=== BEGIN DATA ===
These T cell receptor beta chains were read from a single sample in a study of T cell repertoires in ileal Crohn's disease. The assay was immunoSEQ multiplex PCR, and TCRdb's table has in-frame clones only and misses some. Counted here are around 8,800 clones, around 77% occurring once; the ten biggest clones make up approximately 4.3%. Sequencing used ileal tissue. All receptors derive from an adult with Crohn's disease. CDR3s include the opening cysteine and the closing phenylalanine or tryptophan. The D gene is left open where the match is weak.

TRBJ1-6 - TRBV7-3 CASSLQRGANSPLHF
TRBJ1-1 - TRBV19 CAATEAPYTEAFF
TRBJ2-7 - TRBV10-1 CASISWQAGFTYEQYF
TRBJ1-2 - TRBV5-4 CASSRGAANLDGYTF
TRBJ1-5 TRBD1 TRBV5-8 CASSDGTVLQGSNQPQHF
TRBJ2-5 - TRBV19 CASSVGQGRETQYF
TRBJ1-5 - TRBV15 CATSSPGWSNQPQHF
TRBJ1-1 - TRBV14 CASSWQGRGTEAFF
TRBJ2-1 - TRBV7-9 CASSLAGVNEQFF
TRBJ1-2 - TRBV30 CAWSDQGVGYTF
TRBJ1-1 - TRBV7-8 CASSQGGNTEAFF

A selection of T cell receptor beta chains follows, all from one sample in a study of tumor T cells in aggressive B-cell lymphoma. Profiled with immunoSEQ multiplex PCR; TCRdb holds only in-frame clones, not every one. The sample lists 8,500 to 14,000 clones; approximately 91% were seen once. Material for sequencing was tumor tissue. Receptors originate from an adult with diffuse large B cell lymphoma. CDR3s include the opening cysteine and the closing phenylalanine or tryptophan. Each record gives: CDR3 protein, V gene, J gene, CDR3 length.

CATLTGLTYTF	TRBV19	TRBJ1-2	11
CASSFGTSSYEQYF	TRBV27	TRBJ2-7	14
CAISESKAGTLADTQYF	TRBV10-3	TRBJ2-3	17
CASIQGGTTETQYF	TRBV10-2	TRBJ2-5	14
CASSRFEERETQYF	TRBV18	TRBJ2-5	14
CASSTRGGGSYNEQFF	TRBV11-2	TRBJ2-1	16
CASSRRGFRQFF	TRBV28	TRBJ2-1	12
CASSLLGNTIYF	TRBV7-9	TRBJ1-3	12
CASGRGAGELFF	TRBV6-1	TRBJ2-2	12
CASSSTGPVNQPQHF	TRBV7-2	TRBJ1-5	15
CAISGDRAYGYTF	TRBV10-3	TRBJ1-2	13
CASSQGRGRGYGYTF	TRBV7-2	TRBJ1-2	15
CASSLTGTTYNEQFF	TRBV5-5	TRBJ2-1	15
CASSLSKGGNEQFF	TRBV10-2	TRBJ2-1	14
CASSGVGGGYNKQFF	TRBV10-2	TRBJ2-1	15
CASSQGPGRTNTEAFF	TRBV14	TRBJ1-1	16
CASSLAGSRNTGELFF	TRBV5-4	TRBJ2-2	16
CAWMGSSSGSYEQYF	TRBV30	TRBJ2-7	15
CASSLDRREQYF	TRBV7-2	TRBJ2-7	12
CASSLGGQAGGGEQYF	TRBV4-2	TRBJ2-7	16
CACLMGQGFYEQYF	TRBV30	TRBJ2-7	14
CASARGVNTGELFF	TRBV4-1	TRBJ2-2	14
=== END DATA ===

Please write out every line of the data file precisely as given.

These T cell receptor beta chains were read from a single sample in a study of T cell repertoires in ileal Crohn's disease. The assay was immunoSEQ multiplex PCR, and TCRdb's table has in-frame clones only and misses some. Counted here are around 8,800 clones, around 77% occurring once; the ten biggest clones make up approximately 4.3%. Sequencing used ileal tissue. All receptors derive from an adult with Crohn's disease. CDR3s include the opening cysteine and the closing phenylalanine or tryptophan. The D gene is left open where the match is weak.

TRBJ1-6 - TRBV7-3 CASSLQRGANSPLHF
TRBJ1-1 - TRBV19 CAATEAPYTEAFF
TRBJ2-7 - TRBV10-1 CASISWQAGFTYEQYF
TRBJ1-2 - TRBV5-4 CASSRGAANLDGYTF
TRBJ1-5 TRBD1 TRBV5-8 CASSDGTVLQGSNQPQHF
TRBJ2-5 - TRBV19 CASSVGQGRETQYF
TRBJ1-5 - TRBV15 CATSSPGWSNQPQHF
TRBJ1-1 - TRBV14 CASSWQGRGTEAFF
TRBJ2-1 - TRBV7-9 CASSLAGVNEQFF
TRBJ1-2 - TRBV30 CAWSDQGVGYTF
TRBJ1-1 - TRBV7-8 CASSQGGNTEAFF

A selection of T cell receptor beta chains follows, all from one sample in a study of tumor T cells in aggressive B-cell lymphoma. Profiled with immunoSEQ multiplex PCR; TCRdb holds only in-frame clones, not every one. The sample lists 8,500 to 14,000 clones; approximately 91% were seen once. Material for sequencing was tumor tissue. Receptors originate from an adult with diffuse large B cell lymphoma. CDR3s include the opening cysteine and the closing phenylalanine or tryptophan. Each record gives: CDR3 protein, V gene, J gene, CDR3 length.

CATLTGLTYTF	TRBV19	TRBJ1-2	11
CASSFGTSSYEQYF	TRBV27	TRBJ2-7	14
CAISESKAGTLADTQYF	TRBV10-3	TRBJ2-3	17
CASIQGGTTETQYF	TRBV10-2	TRBJ2-5	14
CASSRFEERETQYF	TRBV18	TRBJ2-5	14
CASSTRGGGSYNEQFF	TRBV11-2	TRBJ2-1	16
CASSRRGFRQFF	TRBV28	TRBJ2-1	12
CASSLLGNTIYF	TRBV7-9	TRBJ1-3	12
CASGRGAGELFF	TRBV6-1	TRBJ2-2	12
CASSSTGPVNQPQHF	TRBV7-2	TRBJ1-5	15
CAISGDRAYGYTF	TRBV10-3	TRBJ1-2	13
CASSQGRGRGYGYTF	TRBV7-2	TRBJ1-2	15
CASSLTGTTYNEQFF	TRBV5-5	TRBJ2-1	15
CASSLSKGGNEQFF	TRBV10-2	TRBJ2-1	14
CASSGVGGGYNKQFF	TRBV10-2	TRBJ2-1	15
CASSQGPGRTNTEAFF	TRBV14	TRBJ1-1	16
CASSLAGSRNTGELFF	TRBV5-4	TRBJ2-2	16
CAWMGSSSGSYEQYF	TRBV30	TRBJ2-7	15
CASSLDRREQYF	TRBV7-2	TRBJ2-7	12
CASSLGGQAGGGEQYF	TRBV4-2	TRBJ2-7	16
CACLMGQGFYEQYF	TRBV30	TRBJ2-7	14
CASARGVNTGELFF	TRBV4-1	TRBJ2-2	14